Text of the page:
The feature clocks in at fifty-four minutes, which doesn’t leave a great deal of time for character development, but the lightweight script still managed to chuck in some memorable gimmicks. These include a hilarious shoplifting skit and some wacky weed-smoking references that are delivered by a pair of rouge-ish chicks that are there to add a dose of humour. I was incredibly impressed with seventeen-year-old Jillian Swanson’s portrayal of the heroine, because with minimal dialogue and screen-time, she gave us a charming and approachable final girl. Her career blossomed for a couple of years after this and she appeared in a few other horror pictures, but she’s been missing since 2007, so I’m guessing that she’s given up on acting, which is a shame. Along with the energetic performances, I also found the gore effects to be worthy of credit, because they’ve pulled off some really effective visuals on shoelace funding. Amongst these was a gruesome impalement and an outstanding head-lopping trick that proved that with the right camera angles and a sharp mind, a lack of funding doesn’t effect what you can achieve.
Despite some crisp photography that is as radiant as anything that I’ve seen in slasher cinema, nothing can overcome the obvious amateurism of the sound mixing and editing. It looks as if scenes were completed and given musical accompaniment before everything was chopped together, so we get a whole heap of moments when two separate scores that don’t really fit are amalgamated into one set-piece. There are also times when the dialogue couldn’t be synced at the same times as the soundtrack for some unknown reason, which gives the audio an awkwardness that shows the film’s cheapness. They did make this work to their advantage in one place though, by giving the killer his own atmospheric POV that had a distinguished piece of music every time that he appeared on screen. It was a good way to make the best use of the budget restraints and its even something that they poked fun at later when the heroine grabbed a weapon during the conclusion.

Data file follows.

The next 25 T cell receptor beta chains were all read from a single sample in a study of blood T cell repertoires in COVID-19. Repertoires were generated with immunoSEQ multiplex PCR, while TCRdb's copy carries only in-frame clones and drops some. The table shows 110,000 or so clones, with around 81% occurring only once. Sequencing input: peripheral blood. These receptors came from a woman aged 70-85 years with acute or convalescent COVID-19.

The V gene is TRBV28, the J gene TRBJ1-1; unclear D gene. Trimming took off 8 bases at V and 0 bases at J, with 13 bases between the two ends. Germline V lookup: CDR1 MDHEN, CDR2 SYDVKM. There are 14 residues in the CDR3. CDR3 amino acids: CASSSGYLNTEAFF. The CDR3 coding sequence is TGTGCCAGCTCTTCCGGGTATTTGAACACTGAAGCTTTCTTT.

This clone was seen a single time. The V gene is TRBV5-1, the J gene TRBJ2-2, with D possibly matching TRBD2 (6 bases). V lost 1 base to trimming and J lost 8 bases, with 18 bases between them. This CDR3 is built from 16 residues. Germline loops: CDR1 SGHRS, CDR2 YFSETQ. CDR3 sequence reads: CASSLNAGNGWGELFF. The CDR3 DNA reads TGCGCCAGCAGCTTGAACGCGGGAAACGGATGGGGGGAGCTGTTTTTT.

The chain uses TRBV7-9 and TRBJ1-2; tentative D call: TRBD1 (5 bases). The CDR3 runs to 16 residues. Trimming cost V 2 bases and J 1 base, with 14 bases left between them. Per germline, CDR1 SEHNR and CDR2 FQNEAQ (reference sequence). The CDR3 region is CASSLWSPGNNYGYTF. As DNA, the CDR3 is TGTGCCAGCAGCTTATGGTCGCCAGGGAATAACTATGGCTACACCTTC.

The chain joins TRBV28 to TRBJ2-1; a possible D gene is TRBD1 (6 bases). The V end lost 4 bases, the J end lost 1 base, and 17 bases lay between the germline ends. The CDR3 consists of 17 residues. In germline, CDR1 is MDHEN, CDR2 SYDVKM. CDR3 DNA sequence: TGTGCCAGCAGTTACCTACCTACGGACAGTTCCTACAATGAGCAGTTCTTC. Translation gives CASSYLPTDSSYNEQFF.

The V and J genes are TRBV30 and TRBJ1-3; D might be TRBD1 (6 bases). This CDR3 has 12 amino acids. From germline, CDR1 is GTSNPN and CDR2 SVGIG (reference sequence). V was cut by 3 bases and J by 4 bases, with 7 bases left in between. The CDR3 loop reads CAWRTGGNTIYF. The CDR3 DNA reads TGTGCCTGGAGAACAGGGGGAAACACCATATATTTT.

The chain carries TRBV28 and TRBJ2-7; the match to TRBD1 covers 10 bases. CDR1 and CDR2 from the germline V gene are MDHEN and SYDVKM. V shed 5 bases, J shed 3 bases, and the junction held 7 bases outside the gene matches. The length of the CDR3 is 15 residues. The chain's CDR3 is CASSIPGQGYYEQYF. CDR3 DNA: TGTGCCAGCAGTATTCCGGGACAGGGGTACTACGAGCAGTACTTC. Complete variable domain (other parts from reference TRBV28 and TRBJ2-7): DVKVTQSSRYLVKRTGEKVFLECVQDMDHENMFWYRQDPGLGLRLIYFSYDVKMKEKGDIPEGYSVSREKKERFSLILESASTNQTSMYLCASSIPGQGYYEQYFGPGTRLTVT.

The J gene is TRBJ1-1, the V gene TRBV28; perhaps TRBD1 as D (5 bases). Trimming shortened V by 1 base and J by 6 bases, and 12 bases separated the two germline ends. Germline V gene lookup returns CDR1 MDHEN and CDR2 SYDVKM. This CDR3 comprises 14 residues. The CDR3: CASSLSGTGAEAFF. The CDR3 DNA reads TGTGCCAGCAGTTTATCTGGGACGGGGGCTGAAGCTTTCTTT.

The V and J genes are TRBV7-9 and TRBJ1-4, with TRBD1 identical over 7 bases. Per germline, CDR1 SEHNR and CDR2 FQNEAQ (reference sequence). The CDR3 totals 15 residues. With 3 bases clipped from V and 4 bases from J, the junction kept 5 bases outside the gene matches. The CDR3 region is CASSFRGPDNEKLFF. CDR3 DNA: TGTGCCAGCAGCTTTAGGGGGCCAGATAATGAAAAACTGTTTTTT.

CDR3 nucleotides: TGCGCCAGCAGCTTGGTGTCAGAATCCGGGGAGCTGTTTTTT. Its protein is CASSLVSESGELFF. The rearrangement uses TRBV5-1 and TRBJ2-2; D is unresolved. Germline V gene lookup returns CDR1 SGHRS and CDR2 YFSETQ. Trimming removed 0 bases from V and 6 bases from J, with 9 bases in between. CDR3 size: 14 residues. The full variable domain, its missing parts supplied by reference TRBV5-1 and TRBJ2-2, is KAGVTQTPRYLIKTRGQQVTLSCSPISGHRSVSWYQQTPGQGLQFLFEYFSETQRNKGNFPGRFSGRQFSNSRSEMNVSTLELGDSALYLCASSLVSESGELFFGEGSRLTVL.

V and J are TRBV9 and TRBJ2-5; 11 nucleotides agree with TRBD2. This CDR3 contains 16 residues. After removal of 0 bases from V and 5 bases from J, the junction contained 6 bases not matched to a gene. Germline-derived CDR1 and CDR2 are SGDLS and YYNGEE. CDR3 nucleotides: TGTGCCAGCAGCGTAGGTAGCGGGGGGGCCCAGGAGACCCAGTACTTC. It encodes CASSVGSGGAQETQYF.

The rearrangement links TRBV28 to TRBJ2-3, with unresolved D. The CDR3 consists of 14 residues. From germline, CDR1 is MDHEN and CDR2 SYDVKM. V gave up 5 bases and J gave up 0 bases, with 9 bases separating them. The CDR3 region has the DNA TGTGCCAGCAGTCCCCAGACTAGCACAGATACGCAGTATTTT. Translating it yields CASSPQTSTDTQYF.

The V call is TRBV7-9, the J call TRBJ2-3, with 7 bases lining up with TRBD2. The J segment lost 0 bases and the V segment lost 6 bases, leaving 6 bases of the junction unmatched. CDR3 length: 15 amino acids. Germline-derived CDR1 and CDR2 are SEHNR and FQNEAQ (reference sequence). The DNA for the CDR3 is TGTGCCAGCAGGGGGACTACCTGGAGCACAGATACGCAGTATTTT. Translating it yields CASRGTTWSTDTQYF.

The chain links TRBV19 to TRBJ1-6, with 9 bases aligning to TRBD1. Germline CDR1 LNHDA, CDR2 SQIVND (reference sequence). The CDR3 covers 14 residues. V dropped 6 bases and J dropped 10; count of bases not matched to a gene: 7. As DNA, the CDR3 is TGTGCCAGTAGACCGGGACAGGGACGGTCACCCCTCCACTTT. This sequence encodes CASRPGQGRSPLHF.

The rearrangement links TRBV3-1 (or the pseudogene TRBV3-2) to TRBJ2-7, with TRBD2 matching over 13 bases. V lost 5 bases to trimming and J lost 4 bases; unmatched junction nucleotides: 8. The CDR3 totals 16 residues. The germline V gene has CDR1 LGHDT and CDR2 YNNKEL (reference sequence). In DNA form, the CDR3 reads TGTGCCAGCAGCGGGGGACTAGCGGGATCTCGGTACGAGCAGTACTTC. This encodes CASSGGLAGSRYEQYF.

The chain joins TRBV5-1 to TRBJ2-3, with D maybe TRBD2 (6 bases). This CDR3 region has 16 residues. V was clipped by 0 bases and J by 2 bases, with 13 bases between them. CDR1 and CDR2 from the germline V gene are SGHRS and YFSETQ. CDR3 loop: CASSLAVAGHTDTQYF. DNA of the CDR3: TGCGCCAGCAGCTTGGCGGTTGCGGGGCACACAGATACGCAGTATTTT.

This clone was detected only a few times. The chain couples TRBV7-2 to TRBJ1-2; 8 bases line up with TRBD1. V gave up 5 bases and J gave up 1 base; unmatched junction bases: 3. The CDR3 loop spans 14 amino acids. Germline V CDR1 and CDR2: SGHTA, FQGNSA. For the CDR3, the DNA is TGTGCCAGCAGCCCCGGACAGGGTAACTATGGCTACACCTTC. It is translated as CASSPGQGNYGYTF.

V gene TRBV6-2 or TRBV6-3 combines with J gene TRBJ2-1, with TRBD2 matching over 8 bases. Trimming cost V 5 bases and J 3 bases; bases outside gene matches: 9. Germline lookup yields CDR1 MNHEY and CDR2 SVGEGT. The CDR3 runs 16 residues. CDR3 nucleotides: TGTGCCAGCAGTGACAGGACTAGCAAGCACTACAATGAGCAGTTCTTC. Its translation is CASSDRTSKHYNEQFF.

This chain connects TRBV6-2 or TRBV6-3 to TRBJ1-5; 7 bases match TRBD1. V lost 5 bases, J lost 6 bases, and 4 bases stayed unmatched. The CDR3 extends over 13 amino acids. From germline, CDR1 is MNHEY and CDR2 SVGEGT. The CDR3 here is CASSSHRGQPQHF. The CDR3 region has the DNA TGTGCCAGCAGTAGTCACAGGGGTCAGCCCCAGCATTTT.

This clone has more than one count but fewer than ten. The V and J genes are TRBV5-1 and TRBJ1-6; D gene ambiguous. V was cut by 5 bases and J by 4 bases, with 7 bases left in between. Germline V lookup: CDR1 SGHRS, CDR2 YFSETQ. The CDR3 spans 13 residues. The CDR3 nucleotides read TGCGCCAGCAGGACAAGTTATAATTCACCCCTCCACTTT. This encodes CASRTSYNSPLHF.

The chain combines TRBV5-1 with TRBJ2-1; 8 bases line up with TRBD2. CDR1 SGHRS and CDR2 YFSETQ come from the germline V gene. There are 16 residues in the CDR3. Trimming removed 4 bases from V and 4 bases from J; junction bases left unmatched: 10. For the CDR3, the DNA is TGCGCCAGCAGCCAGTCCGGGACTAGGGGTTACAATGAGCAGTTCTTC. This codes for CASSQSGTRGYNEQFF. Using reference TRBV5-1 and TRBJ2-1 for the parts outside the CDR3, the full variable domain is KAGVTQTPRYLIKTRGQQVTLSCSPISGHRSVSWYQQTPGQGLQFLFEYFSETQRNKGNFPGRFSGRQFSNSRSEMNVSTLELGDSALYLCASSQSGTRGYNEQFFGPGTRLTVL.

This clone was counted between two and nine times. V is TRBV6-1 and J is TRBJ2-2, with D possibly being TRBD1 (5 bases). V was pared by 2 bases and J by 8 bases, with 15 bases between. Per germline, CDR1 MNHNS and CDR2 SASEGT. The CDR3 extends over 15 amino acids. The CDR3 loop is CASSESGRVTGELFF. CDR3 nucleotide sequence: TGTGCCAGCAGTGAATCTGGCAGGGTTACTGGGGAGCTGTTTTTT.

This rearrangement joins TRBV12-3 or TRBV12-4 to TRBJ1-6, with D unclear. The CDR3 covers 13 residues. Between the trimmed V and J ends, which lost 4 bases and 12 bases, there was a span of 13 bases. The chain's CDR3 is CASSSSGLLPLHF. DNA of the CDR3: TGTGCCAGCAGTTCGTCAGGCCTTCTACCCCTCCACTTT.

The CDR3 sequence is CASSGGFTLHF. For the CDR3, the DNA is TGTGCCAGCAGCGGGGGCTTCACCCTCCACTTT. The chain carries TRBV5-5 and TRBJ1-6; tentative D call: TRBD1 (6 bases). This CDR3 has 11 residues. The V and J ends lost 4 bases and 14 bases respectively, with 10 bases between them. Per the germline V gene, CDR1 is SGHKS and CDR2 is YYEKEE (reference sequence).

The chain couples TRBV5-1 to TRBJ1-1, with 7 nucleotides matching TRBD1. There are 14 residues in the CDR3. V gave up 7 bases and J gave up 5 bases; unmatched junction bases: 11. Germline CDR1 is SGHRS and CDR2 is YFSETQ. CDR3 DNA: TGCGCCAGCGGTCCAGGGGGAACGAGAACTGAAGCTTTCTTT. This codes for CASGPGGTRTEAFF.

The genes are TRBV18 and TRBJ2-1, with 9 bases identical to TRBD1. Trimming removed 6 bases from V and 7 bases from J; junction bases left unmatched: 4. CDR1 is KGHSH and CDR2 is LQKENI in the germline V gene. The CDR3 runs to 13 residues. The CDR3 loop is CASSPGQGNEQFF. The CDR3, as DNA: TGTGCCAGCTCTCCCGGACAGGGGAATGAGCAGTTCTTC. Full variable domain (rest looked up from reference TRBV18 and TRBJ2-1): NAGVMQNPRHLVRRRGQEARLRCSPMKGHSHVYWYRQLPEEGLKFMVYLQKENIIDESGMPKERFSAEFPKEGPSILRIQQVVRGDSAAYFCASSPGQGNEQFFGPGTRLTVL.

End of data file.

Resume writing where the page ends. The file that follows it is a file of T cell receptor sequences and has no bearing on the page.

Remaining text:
I ask myself, did Victor D’Agonisto get what he could out of $500? The answer is as blatant a yes as a yes can possibly be. This is a very good entry that delivers far more thrills, Friday the 13th references and slasher fun than most of the films released recently on ten-times the expense. Whilst I admit that you need to be lenient in places, I think slasher fans will lap it up if they can find a copy.
Killer Guise: √√√
Final Girl: √√√